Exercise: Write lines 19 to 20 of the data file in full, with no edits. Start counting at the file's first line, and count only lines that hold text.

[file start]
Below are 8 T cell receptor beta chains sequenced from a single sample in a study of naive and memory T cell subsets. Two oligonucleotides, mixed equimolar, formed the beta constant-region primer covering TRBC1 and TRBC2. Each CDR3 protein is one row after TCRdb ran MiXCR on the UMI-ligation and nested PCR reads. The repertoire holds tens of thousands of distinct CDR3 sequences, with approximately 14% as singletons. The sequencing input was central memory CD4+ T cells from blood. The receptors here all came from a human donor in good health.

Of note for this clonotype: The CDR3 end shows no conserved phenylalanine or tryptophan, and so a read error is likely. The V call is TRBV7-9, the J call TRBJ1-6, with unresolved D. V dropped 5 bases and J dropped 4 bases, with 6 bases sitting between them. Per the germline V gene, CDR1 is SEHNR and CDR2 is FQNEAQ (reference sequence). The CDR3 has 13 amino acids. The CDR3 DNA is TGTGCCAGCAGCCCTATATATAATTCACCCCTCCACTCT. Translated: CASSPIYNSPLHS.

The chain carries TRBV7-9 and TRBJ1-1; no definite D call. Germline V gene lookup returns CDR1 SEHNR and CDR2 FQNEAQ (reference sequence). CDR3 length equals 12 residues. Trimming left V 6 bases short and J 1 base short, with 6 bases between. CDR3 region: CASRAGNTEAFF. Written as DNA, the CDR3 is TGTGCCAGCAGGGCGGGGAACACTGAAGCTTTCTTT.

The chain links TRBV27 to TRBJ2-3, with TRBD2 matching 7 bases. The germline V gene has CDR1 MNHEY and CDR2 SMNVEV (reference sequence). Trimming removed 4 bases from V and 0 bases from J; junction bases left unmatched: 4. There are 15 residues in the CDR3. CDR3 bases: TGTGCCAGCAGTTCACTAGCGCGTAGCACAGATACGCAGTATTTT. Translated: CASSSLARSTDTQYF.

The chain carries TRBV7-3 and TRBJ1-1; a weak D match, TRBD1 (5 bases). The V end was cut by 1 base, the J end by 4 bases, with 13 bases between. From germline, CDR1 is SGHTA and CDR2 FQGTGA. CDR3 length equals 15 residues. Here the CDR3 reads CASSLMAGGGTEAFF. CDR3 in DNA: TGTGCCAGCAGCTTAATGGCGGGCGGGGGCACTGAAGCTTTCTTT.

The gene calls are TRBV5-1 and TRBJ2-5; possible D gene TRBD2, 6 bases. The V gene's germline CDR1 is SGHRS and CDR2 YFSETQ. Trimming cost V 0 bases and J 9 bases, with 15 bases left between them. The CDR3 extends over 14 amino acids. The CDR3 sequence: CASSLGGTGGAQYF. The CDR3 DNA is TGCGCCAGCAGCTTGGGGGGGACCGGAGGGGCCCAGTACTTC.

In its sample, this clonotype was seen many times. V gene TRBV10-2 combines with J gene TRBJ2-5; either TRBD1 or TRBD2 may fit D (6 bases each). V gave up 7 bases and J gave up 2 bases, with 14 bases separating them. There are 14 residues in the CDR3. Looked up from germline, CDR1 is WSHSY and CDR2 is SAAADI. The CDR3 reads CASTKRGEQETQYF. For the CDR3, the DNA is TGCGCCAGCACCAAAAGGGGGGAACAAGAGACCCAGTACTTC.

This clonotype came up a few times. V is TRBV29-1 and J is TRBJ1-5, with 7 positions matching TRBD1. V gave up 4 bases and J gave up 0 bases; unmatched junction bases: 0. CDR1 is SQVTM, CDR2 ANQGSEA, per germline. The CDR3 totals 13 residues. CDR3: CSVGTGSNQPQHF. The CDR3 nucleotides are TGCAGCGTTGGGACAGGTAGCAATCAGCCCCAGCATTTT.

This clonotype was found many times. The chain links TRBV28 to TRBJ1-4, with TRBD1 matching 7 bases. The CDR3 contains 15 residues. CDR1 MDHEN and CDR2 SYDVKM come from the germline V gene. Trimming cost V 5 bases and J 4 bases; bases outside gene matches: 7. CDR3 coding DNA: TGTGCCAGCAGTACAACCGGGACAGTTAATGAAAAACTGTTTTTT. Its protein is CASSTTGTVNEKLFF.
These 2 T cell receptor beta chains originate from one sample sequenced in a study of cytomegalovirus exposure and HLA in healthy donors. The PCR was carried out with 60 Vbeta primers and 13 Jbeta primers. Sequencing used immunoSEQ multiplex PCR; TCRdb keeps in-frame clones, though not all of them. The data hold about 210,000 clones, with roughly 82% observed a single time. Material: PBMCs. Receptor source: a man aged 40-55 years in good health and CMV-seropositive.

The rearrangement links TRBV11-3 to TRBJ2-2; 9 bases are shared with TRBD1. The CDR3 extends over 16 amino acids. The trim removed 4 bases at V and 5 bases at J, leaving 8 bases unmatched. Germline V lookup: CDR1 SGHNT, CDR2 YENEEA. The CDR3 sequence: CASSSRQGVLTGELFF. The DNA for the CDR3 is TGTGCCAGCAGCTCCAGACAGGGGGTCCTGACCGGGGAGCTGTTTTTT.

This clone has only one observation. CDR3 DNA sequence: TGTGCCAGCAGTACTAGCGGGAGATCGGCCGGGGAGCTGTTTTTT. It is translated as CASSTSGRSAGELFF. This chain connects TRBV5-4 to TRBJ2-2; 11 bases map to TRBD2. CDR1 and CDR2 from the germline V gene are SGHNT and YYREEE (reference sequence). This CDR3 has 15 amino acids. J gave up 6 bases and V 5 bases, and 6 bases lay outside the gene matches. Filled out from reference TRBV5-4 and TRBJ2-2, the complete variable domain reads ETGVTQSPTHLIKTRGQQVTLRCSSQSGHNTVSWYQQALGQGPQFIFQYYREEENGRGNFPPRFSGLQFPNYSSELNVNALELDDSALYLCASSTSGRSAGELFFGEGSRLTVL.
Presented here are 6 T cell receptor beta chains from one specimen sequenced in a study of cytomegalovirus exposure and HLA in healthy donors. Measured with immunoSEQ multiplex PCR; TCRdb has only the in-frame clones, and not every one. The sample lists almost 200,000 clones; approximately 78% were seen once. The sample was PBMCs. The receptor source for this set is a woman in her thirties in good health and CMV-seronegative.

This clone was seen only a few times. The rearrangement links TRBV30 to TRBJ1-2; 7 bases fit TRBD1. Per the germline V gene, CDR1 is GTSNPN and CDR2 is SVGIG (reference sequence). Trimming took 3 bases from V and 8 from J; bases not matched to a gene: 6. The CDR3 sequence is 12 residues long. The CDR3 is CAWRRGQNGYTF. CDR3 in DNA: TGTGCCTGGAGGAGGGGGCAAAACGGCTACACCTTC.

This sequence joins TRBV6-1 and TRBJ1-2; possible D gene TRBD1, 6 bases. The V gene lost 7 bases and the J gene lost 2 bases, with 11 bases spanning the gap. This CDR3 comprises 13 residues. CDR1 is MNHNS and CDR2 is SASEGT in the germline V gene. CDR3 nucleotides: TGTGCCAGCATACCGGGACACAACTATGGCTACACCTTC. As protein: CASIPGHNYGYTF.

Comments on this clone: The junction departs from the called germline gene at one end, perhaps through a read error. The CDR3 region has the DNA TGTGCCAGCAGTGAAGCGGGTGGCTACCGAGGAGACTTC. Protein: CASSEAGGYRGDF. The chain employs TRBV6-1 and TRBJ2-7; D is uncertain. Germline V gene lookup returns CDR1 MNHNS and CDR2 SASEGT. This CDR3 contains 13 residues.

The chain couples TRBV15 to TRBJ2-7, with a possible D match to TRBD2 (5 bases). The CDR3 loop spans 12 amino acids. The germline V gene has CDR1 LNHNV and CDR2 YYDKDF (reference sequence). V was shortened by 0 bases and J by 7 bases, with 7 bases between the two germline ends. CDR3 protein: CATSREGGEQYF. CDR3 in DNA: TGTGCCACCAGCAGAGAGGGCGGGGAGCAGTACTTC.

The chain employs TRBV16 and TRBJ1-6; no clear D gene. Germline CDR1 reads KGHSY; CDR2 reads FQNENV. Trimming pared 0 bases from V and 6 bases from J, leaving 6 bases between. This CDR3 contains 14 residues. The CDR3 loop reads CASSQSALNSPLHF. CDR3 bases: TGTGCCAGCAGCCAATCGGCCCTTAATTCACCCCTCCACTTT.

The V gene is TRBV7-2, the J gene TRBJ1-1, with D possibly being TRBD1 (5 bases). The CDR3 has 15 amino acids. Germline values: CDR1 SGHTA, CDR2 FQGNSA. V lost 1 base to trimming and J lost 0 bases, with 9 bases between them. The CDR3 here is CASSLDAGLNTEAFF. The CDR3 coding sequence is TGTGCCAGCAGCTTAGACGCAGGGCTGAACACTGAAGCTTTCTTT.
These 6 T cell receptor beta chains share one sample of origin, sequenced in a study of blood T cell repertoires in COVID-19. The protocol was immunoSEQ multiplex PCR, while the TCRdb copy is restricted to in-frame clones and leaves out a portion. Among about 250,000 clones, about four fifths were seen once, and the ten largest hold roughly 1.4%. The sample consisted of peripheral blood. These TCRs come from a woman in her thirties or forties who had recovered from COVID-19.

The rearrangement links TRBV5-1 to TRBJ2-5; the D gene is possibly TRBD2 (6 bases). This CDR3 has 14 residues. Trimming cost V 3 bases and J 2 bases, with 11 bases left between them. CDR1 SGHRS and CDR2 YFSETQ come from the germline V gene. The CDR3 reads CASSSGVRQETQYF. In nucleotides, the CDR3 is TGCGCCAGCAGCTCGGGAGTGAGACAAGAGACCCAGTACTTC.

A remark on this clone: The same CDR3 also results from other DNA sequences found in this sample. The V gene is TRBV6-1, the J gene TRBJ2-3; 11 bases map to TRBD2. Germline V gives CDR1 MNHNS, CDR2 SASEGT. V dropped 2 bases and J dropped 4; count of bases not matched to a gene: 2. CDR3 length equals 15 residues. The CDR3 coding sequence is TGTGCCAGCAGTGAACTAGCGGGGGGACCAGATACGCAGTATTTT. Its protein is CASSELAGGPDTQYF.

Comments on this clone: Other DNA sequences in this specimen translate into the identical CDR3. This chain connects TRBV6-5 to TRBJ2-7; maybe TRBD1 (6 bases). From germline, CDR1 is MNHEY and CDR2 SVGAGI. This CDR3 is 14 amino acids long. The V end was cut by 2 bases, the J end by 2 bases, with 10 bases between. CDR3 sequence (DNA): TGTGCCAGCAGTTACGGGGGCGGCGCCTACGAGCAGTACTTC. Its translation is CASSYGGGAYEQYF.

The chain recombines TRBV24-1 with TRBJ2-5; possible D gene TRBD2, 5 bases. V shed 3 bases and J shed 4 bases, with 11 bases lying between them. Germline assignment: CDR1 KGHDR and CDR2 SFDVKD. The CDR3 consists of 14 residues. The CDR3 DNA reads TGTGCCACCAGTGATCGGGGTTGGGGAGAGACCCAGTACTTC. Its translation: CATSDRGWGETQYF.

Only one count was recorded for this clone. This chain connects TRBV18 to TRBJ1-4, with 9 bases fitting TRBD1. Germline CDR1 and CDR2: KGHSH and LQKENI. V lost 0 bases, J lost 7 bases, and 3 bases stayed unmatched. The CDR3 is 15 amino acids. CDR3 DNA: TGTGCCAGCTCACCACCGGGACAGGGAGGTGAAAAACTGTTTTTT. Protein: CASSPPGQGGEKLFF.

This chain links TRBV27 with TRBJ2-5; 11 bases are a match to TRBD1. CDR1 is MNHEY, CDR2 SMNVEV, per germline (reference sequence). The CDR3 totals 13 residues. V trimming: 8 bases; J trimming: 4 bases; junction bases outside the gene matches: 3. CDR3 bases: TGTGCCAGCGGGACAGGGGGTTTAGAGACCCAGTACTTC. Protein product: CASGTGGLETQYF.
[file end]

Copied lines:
The V gene is TRBV7-2, the J gene TRBJ1-1, with D possibly being TRBD1 (5 bases). The CDR3 has 15 amino acids. Germline values: CDR1 SGHTA, CDR2 FQGNSA. V lost 1 base to trimming and J lost 0 bases, with 9 bases between them. The CDR3 here is CASSLDAGLNTEAFF. The CDR3 coding sequence is TGTGCCAGCAGCTTAGACGCAGGGCTGAACACTGAAGCTTTCTTT.
These 6 T cell receptor beta chains share one sample of origin, sequenced in a study of blood T cell repertoires in COVID-19. The protocol was immunoSEQ multiplex PCR, while the TCRdb copy is restricted to in-frame clones and leaves out a portion. Among about 250,000 clones, about four fifths were seen once, and the ten largest hold roughly 1.4%. The sample consisted of peripheral blood. These TCRs come from a woman in her thirties or forties who had recovered from COVID-19.